At the time it seemed the ideal solution. For eight years, Nick Evered has had a piece of carved Anglo-Saxon stone in his sitting room (it came with the house). “It’s attractive,” he says, but not the sort of thing he would go out and buy; and he could do without the responsibility of looking after it, insuring it and showing it to the occasional visiting scholar. Selling it seemed a good idea. But when he handed the stone over to Bonhams in London – where it is due to be auctioned on Wednesday – he had no idea what a storm the Anglo-Saxon specialists would blow up.
Shaped like a staddle stone, lot number 286W is covered in snake-like carvings of beasts and foliage, and is part of a free-standing cross that once stood to commemorate St Pega, England’s first known female hermit. The Evereds’ home, St Pega’s Hermitage, in Peakirk, Northamptonshire, is on the site of the saint’s cell. She died in AD716, and in the middle ages a chapel there was dedicated to St Bartholomew, her brother Guthlac’s patron saint. After the dissolution of the monasteries in the 16th century, the chapel saw a variety of uses, from a cobblers to a parish hall, until it and an adjacent cottage were taken over by communities of Anglican nuns. They left in 2001, and the complex, with its fragment of cross, became a grade-2 listed residence, which Evered and his wife bought. He didn’t know how much the specialists cared about it. That was about to change.
Professor Rosemary Cramp, from Durham University, is leading a project to catalogue all surviving Anglo-Saxon stone sculpture. As it happens, she and Joanna Story, a lecturer at the University of Leicester, are in the process of recording Northamptonshire – hence a visit the Evereds recently received from a geologist in Cramp’s team. St Pega’s cross, says Story, is a typical piece from the important Peterborough school of Anglo-Saxon art, and one of very few sculptures that can be linked to a place whose significance in Anglo-Saxon times is known. Graham Jones, an Oxford University researcher and student of early Christian saints, says the stone is “part of the core historical heritage of the country”.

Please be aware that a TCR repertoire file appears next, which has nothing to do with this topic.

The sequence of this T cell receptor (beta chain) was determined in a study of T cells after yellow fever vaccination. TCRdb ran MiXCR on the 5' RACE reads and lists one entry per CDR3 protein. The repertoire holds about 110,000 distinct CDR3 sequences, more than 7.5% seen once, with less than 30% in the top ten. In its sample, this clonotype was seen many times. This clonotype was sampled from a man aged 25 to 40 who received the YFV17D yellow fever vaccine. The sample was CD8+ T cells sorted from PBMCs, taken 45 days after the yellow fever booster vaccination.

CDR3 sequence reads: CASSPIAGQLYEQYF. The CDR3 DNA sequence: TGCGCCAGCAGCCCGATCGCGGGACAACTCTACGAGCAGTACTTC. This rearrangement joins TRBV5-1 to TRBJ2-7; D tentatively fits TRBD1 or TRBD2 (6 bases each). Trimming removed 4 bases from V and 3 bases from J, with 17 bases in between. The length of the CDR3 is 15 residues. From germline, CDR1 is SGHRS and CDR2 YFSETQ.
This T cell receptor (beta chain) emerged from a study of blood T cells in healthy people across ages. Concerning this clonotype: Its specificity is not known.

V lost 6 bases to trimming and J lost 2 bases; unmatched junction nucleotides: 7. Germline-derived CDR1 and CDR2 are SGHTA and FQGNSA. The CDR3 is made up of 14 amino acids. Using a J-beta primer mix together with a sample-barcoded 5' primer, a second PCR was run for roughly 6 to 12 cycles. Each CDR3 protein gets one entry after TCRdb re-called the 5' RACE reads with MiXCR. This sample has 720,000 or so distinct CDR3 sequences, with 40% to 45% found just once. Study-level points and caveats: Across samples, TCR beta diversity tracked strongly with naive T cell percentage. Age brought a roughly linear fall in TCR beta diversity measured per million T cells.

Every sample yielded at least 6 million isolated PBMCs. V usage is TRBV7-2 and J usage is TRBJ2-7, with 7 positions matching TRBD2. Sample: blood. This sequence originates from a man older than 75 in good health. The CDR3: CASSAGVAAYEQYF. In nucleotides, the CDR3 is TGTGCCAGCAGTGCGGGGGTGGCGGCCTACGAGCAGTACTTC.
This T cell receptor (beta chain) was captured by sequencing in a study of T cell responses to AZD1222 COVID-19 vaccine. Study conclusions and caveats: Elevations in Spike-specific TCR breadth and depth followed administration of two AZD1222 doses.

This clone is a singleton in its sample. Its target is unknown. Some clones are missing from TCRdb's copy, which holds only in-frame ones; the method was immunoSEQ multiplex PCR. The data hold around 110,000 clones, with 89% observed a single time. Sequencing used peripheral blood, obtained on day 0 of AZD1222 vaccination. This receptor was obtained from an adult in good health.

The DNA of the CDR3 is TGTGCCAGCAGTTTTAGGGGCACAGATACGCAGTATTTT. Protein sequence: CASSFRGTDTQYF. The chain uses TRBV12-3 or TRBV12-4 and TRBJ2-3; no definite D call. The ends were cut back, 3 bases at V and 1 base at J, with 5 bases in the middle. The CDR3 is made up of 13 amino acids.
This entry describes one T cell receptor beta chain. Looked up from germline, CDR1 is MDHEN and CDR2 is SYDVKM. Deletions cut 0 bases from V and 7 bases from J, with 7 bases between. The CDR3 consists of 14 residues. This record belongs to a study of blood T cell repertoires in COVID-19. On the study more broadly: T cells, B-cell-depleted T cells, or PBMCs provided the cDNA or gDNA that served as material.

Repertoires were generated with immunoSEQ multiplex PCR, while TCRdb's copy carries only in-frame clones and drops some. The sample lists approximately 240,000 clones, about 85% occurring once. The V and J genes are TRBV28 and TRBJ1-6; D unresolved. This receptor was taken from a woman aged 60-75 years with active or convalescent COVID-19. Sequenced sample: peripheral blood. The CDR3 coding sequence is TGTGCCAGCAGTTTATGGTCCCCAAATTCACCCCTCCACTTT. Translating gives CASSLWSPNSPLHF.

So what is it doing in a saleroom – from where it could in theory end up anywhere in the world, and, as academics most fear, disappear from public view? Bonhams established it was not part of the listed building, which would have prevented the sale: the church had simply sold it with the house without restrictions, and it’s not physically attached. The Treasure Act protects finds such as the Anglo-Saxon Staffordshire hoard. But the act applies to metals, not limestone.
The best that we can hope, says Story, is that the buyer will keep the cross locally and make it accessible. However, Peterborough museum is unlikely to be able to afford it. The stone has a guide price of £7,000 to £9,000, but telephone bids have already exceeded that estimate. Evered, who finds himself cast as the villain, says he had no idea of the level of interest in the stone, “was never selling it for the money”, and has inquired about withdrawing it from the sale. But to do so could lead to a consignment fee of more than £9,000.
Cramp, meanwhile, says she has worked hard to “stop a market in these monuments from being created”. So far she has been successful. Could Pega’s be a cross too far?
In Monday’s G2 I [Mike Pitts above] reported that, to the consternation of archaeologists and historians, an Anglo-Saxon stone carving was to be sold yesterday by Bonhams in London.
The carving is part of a cross from Peakirk, Northamptonshire, a monument to St Pega*, England’s first female hermit, which fell into the hands of a couple called the Evereds when they acquired a former chapel and its outbuildings eight years ago. It wasn’t regarded as part of the listed building; neither was it covered by the Treasure Act. So the fear was that it could disappear from public view or even go abroad.